Where’s the Fire?
The USGS carries out a wide range of wildfire-related science activities that span multiple USGS mission areas, including landscape ecology studies, geospatial support for fire response, burned area hydrology, and post-fire debris flow warnings.
Is it your fault?
Check out this interactive fault map for an easy look at what faults are in your area. You can also find information on faults and associated folds in the United States that are believed to be sources of M>6 earthquakes during the Quaternary (the past 1,600,000 years).
Is a picture worth a thousand words?
Yes indeed! The USGS maintains many different photo collections for your use. All of our images are in the public domain and can be freely used without permission. All we ask is that you acknowledge the USGS as the source. See our Copyrights and Credits statement for more information.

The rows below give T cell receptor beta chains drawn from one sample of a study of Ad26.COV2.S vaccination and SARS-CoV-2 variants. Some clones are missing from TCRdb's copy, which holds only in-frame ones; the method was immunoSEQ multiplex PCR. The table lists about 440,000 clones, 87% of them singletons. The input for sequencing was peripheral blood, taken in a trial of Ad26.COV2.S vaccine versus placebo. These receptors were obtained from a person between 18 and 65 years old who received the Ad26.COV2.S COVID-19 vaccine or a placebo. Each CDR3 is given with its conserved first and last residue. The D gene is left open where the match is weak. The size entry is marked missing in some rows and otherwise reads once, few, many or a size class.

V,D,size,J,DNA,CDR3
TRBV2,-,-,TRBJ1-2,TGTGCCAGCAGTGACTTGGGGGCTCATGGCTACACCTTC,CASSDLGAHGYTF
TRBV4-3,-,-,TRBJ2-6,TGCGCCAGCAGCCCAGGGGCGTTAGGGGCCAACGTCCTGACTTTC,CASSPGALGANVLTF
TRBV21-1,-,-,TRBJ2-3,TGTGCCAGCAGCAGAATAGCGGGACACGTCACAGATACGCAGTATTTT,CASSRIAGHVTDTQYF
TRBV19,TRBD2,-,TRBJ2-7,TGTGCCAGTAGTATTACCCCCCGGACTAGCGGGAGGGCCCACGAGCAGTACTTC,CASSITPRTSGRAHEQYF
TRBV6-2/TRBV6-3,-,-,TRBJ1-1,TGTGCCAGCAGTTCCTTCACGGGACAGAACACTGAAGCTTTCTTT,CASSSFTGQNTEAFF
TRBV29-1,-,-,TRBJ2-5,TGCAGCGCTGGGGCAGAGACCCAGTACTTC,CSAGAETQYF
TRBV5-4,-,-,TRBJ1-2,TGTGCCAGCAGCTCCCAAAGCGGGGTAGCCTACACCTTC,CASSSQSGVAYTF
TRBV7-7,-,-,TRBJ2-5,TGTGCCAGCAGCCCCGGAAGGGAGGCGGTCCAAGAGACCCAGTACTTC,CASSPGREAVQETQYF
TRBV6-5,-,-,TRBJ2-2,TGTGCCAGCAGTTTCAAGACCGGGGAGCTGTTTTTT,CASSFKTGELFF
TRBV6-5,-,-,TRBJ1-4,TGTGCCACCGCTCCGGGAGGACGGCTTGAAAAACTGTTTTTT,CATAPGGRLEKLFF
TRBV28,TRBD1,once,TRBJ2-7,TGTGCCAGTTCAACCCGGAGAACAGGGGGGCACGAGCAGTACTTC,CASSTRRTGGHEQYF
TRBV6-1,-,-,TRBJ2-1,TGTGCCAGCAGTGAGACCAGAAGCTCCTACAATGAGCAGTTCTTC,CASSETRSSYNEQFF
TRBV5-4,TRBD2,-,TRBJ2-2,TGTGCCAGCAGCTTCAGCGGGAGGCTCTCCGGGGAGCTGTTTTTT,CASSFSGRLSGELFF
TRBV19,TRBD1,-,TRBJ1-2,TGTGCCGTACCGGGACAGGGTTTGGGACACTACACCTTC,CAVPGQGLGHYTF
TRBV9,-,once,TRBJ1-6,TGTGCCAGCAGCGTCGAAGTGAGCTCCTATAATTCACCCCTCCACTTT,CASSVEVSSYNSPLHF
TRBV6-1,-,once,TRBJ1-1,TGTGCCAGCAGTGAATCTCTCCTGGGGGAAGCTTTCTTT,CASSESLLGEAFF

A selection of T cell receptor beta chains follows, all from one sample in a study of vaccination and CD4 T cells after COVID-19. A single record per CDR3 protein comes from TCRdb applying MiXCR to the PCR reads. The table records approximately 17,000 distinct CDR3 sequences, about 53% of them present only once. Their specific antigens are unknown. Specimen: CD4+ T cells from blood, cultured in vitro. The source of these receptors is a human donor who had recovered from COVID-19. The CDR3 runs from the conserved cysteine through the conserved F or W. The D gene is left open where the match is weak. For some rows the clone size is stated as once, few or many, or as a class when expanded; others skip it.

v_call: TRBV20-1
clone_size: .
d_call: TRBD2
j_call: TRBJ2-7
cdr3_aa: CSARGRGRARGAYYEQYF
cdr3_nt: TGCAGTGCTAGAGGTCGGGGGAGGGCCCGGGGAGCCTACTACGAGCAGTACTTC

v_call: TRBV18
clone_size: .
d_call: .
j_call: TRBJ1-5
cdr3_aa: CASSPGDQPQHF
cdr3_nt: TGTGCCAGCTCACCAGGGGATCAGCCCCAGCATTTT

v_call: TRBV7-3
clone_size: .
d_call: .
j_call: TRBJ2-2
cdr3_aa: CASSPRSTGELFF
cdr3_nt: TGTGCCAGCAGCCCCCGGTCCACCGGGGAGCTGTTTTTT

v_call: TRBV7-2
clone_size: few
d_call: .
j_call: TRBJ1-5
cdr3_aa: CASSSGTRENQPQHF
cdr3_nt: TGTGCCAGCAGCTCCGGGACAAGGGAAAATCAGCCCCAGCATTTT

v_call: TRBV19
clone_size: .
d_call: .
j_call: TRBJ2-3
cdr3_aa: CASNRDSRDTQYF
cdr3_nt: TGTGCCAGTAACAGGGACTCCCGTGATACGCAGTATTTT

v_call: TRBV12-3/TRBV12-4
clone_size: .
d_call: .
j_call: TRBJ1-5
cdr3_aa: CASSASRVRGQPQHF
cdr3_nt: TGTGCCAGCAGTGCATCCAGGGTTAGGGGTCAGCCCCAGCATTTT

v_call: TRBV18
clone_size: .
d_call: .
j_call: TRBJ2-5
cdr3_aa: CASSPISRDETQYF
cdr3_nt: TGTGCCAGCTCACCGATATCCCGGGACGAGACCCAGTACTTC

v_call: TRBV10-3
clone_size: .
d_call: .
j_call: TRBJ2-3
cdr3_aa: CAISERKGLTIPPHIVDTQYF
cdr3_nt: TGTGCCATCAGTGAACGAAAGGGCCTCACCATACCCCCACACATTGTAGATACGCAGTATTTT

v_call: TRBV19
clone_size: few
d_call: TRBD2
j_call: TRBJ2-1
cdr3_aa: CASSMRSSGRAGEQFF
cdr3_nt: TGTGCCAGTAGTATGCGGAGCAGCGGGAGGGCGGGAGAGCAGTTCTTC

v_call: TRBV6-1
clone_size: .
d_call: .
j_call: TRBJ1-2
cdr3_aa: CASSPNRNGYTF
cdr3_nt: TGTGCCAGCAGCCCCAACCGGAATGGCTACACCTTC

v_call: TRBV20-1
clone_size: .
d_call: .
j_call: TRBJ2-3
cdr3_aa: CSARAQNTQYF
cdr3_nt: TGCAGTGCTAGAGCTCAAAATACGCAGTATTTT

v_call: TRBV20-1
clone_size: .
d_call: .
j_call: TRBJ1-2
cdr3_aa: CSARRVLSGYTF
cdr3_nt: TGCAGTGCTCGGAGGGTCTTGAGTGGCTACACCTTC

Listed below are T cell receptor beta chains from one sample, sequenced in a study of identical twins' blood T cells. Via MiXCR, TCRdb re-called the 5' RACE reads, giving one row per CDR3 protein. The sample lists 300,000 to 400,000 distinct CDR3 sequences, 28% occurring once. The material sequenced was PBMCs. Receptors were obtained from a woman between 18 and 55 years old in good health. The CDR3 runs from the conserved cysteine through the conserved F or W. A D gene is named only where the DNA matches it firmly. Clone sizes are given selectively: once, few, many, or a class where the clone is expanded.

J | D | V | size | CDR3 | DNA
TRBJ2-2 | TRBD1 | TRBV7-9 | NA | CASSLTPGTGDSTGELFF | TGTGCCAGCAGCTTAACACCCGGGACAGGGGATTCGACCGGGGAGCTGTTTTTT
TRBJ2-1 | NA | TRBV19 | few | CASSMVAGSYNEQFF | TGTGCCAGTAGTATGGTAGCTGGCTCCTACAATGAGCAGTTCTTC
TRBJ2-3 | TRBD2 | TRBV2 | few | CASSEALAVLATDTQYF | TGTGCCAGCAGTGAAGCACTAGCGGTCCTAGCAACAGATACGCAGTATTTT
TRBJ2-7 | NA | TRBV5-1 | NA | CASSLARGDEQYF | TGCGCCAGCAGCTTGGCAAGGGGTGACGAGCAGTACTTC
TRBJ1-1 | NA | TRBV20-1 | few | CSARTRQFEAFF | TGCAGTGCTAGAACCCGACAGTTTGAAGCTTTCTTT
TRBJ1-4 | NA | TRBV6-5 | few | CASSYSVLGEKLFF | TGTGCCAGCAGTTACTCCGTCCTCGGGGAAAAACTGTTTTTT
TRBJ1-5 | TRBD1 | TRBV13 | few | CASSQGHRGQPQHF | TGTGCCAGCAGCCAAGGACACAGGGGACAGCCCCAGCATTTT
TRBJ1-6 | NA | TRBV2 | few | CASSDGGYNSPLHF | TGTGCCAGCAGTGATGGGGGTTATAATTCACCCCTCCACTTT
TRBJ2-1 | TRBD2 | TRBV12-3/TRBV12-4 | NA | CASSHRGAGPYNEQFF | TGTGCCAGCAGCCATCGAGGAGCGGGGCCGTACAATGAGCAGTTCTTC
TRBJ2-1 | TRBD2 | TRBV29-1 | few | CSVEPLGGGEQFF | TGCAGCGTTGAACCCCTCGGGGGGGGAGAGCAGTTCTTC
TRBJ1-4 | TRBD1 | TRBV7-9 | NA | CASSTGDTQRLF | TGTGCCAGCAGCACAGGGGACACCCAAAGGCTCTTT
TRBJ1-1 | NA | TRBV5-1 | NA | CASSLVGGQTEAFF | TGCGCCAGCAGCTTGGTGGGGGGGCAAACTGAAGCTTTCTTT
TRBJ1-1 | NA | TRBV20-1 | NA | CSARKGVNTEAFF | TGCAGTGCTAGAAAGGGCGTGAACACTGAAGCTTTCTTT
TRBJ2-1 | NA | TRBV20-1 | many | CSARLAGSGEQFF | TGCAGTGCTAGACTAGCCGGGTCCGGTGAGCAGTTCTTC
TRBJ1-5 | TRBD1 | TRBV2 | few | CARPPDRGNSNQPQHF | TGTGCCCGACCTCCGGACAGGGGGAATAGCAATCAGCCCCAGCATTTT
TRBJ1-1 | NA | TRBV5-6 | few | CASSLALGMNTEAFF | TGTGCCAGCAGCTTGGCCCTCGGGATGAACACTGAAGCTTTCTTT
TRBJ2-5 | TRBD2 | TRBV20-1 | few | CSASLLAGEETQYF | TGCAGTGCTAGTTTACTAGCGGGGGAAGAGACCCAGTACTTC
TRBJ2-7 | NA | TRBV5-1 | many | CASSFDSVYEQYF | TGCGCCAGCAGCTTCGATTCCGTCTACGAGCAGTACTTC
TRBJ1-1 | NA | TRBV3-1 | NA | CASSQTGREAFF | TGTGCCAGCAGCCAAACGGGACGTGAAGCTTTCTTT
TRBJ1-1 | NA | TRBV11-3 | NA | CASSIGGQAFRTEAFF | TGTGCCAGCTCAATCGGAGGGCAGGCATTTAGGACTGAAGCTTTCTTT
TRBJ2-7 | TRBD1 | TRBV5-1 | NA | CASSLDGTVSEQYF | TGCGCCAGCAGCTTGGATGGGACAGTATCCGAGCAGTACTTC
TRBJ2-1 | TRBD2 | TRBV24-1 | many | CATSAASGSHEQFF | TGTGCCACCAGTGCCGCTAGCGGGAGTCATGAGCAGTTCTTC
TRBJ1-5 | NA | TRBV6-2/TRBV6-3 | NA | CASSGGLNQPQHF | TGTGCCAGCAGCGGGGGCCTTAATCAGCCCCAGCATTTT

Avian flu, that’s for the birds!
But, not only the birds: A study by the U.S. Geological Survey and St. Jude Children’s Research Hospital, shows that the avian influenza H3N8 strain that infected New England harbor seals could be transmitted to other mammals through the air without physical contact.
Did you get wind of the geomagnetic storm?
A geomagnetic storm is a temporary disturbance of the Earth's magnetosphere caused by a solar wind shock wave and/or cloud of charged particles,which interacts with the Earth's magnetic field. Space weather phenomena associated with, or caused by geomagnetic storms include: Solar Energetic Particle (SEP) events, geomagnetically induced current (GIC), ionospheric disturbances, and auroral displays at much lower latitudes than normal.